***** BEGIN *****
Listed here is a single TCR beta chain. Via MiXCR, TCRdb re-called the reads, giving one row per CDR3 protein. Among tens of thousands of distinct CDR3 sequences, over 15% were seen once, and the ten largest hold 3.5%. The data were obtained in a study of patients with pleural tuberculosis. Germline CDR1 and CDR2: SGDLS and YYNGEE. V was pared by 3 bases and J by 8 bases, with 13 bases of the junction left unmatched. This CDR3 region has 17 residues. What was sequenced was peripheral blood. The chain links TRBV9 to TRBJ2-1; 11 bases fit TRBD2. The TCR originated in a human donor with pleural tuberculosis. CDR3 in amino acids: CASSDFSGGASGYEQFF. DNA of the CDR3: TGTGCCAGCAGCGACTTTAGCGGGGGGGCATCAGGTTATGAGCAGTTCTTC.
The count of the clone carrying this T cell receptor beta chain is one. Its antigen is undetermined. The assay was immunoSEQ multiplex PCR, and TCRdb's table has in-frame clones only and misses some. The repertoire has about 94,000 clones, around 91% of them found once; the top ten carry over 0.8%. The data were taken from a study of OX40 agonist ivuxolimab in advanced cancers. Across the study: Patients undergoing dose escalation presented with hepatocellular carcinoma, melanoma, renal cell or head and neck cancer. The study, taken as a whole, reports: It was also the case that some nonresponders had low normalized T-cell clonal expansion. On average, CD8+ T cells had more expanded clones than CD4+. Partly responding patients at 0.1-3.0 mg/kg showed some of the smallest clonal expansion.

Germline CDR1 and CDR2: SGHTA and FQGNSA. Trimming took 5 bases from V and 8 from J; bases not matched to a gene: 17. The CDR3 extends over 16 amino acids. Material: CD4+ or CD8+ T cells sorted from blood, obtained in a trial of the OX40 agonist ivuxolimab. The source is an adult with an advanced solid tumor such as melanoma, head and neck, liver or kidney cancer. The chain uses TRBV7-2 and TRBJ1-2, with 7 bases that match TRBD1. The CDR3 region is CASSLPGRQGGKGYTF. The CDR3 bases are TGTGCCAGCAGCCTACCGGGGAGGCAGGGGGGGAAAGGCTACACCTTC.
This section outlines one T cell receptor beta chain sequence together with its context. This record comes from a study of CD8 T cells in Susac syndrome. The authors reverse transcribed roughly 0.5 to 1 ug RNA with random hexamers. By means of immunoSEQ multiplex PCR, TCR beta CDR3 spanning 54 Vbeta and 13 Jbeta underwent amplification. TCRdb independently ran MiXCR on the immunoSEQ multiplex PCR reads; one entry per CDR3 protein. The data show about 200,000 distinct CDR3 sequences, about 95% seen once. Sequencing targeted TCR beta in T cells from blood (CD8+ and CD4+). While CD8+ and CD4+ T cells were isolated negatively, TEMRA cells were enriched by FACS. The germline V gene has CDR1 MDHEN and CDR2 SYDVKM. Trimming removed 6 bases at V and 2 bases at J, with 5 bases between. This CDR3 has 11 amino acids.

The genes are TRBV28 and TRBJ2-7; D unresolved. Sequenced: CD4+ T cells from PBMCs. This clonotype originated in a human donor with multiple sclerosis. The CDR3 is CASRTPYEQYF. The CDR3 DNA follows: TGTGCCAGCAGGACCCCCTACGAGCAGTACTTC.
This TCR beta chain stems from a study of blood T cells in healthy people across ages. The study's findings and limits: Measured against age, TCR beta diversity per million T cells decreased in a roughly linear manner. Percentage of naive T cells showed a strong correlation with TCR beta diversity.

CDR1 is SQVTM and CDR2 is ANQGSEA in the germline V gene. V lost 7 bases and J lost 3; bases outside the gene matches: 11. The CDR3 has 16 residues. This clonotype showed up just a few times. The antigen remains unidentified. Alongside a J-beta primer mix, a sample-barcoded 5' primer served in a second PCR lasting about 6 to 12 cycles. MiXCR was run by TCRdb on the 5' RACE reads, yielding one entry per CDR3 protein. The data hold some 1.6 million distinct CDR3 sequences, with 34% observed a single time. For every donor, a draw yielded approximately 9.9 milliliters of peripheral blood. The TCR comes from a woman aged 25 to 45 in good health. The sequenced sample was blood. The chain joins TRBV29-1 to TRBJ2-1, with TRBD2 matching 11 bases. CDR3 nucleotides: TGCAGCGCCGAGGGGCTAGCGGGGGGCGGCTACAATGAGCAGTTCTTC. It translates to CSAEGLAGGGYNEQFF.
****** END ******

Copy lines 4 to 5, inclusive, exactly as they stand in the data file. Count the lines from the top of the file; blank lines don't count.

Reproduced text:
This section outlines one T cell receptor beta chain sequence together with its context. This record comes from a study of CD8 T cells in Susac syndrome. The authors reverse transcribed roughly 0.5 to 1 ug RNA with random hexamers. By means of immunoSEQ multiplex PCR, TCR beta CDR3 spanning 54 Vbeta and 13 Jbeta underwent amplification. TCRdb independently ran MiXCR on the immunoSEQ multiplex PCR reads; one entry per CDR3 protein. The data show about 200,000 distinct CDR3 sequences, about 95% seen once. Sequencing targeted TCR beta in T cells from blood (CD8+ and CD4+). While CD8+ and CD4+ T cells were isolated negatively, TEMRA cells were enriched by FACS. The germline V gene has CDR1 MDHEN and CDR2 SYDVKM. Trimming removed 6 bases at V and 2 bases at J, with 5 bases between. This CDR3 has 11 amino acids.

The genes are TRBV28 and TRBJ2-7; D unresolved. Sequenced: CD4+ T cells from PBMCs. This clonotype originated in a human donor with multiple sclerosis. The CDR3 is CASRTPYEQYF. The CDR3 DNA follows: TGTGCCAGCAGGACCCCCTACGAGCAGTACTTC.